Thursday, November 15, 2018

The Fijian election

Fijians went to the polls yesterday in the second elections since the 2006 coup. While bad weather forced polling to be suspended in some areas, and the final count is not yet in, the provisional results show coup-leader Voreqe Bainimarama's FijiFirst party has retained its majority. The iTaukei SODELPA party, led by another former coup-leader Sitiveni Rabuka looks likely to be the main opposition, with about 38% of the vote, the Ind-Fijian National Federation Party coming third on 7.5%. There's 30% of the vote left to be counted, and things would have to shift significantly for FijiFirst to be forced into coalition.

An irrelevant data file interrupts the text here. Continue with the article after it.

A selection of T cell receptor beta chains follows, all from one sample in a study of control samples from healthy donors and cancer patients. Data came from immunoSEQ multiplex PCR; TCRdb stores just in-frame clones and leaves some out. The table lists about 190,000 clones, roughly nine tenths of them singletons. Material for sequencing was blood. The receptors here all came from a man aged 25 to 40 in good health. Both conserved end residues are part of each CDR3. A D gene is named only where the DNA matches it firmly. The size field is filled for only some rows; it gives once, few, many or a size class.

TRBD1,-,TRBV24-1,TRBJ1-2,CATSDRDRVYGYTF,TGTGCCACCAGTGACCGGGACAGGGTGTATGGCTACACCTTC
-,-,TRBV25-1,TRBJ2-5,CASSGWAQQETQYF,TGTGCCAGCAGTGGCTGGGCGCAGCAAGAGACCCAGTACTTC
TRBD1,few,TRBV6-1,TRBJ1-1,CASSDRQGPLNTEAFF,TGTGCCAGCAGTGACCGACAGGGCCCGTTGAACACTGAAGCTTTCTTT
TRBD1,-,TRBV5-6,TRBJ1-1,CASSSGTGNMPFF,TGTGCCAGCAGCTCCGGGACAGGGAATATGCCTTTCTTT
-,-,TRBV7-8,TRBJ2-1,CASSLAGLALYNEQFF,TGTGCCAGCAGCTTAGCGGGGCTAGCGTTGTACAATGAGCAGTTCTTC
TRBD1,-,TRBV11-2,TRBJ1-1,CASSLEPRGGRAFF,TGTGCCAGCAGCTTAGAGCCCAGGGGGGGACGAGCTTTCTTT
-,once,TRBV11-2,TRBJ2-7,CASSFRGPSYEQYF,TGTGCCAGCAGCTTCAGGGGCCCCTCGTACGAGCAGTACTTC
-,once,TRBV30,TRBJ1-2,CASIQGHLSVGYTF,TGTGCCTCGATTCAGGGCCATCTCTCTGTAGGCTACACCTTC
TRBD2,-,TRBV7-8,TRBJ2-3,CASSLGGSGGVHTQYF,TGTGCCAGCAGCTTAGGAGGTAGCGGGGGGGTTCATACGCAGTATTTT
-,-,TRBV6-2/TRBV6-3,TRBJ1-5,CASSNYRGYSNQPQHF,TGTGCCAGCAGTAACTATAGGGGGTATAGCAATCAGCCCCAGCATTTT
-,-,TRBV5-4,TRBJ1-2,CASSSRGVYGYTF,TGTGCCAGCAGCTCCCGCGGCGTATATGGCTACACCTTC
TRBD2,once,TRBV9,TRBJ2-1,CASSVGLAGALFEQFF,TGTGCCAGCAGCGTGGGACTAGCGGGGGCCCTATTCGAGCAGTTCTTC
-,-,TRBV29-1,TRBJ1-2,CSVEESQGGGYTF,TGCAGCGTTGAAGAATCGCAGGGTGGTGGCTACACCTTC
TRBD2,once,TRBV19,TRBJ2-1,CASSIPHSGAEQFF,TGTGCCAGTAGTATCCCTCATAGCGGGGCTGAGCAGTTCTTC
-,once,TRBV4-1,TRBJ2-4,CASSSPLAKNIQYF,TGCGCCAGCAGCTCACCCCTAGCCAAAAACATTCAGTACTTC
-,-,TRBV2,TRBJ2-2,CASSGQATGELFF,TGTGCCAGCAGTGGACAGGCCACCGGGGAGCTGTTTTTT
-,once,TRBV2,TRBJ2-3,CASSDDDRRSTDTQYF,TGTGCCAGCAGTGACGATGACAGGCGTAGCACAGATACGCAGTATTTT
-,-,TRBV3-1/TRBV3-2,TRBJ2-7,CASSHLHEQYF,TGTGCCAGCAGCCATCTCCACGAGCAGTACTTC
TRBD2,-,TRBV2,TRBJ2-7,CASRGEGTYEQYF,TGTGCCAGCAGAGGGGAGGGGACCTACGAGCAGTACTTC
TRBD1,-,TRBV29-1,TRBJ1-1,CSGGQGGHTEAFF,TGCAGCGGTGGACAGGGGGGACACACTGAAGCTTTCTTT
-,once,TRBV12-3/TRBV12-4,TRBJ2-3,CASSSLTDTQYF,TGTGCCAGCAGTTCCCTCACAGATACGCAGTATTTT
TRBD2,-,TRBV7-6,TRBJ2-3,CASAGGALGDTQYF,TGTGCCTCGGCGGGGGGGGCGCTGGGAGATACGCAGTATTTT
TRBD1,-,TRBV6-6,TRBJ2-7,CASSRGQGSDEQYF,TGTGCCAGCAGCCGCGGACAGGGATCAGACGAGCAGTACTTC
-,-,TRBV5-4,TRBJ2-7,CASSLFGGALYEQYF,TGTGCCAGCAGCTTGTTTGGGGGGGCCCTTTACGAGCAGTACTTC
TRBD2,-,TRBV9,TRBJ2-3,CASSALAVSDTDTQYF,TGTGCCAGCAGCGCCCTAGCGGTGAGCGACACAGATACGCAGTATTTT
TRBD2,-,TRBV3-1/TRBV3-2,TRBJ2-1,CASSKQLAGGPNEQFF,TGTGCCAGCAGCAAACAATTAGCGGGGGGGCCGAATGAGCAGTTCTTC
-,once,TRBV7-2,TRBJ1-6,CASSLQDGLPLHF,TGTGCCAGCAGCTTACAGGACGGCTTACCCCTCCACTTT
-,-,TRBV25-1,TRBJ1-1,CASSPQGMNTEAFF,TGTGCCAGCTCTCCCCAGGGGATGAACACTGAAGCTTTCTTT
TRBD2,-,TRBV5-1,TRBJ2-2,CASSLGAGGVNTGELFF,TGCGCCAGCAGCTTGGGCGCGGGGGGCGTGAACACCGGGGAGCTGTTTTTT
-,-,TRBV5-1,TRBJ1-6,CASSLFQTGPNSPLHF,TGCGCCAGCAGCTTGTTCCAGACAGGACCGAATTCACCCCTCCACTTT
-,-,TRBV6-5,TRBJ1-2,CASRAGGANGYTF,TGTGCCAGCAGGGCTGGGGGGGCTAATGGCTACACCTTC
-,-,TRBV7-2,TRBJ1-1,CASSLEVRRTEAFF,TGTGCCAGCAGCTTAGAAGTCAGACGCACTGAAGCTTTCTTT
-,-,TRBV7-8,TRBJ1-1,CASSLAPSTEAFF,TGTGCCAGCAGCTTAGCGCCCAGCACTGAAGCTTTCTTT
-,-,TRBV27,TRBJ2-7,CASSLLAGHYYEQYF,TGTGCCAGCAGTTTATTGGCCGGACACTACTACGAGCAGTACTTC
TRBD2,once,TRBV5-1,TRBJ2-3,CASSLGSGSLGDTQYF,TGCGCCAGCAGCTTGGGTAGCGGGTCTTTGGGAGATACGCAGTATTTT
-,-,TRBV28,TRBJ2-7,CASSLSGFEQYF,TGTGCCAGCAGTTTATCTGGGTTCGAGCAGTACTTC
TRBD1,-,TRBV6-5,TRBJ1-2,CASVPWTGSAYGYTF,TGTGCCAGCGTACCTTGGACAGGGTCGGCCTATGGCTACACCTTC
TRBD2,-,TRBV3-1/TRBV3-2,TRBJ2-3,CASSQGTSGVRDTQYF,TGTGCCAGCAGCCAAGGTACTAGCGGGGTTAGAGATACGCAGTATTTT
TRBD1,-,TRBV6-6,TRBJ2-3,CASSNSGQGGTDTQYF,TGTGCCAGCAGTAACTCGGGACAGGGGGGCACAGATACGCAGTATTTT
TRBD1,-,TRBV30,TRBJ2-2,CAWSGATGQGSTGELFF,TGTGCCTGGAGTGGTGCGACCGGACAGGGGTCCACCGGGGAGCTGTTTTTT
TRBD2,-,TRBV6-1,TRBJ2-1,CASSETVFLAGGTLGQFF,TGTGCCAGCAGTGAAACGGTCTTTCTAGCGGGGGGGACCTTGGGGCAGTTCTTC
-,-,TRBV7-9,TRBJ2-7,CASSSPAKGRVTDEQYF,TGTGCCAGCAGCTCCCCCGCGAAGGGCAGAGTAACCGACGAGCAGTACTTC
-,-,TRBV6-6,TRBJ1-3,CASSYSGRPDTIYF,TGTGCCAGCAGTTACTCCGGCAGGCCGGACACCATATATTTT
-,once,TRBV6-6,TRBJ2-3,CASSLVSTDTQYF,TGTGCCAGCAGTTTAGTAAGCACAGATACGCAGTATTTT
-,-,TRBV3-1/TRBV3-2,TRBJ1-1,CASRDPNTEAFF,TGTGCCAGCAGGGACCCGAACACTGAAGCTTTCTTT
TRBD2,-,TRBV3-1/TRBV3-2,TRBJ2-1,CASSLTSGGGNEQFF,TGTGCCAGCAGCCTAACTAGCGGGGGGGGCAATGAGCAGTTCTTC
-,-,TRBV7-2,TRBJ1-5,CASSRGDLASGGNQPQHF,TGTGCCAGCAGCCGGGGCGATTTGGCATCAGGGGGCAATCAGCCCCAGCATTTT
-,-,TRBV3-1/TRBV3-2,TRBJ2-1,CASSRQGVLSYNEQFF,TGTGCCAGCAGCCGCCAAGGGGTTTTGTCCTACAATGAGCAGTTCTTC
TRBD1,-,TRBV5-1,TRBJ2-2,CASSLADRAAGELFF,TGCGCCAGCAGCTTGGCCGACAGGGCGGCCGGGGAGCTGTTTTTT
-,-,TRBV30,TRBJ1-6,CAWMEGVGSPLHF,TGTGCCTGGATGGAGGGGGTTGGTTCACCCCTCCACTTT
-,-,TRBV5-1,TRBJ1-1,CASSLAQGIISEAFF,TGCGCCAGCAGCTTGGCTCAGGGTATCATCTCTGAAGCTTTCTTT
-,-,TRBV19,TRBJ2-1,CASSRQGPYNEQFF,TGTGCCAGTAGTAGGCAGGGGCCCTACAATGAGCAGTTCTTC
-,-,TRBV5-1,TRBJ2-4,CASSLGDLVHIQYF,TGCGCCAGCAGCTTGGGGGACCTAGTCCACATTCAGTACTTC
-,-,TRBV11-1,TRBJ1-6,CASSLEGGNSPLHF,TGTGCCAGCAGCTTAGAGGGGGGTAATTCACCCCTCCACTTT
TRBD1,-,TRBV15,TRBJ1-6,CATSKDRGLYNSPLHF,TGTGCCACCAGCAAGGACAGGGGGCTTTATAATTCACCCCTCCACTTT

FijiFirst threw everything it had at this election, unsuccessfully trying to convict the leader of the opposition over his asset declaration (which, if successful, would have disqualified him from the poll and made all votes for him invalid, costing SODELPA around half its total vote), and prosecuting another high-profile SODELPA candidate for sedition (again, unsuccessfully), and disqualifying former Prime Minister Mahendra Chaudhry from competing. Fiji's election system is built entirely on candidate recognition, with most votes going to party leaders - for example, ~over 70% of FijiFirst's votes were cast for Bainimarama - so eliminating high-profile candidates can have hugely disproportionate effects. And with their dirty tactics, they've managed to just retain power. Which suggests that in a fair election, they might not be so lucky. While none of Fiji's political parties is especially appealing, in order for the coup legacy to end, its architects need to be de-elected. The sooner that happens, the better.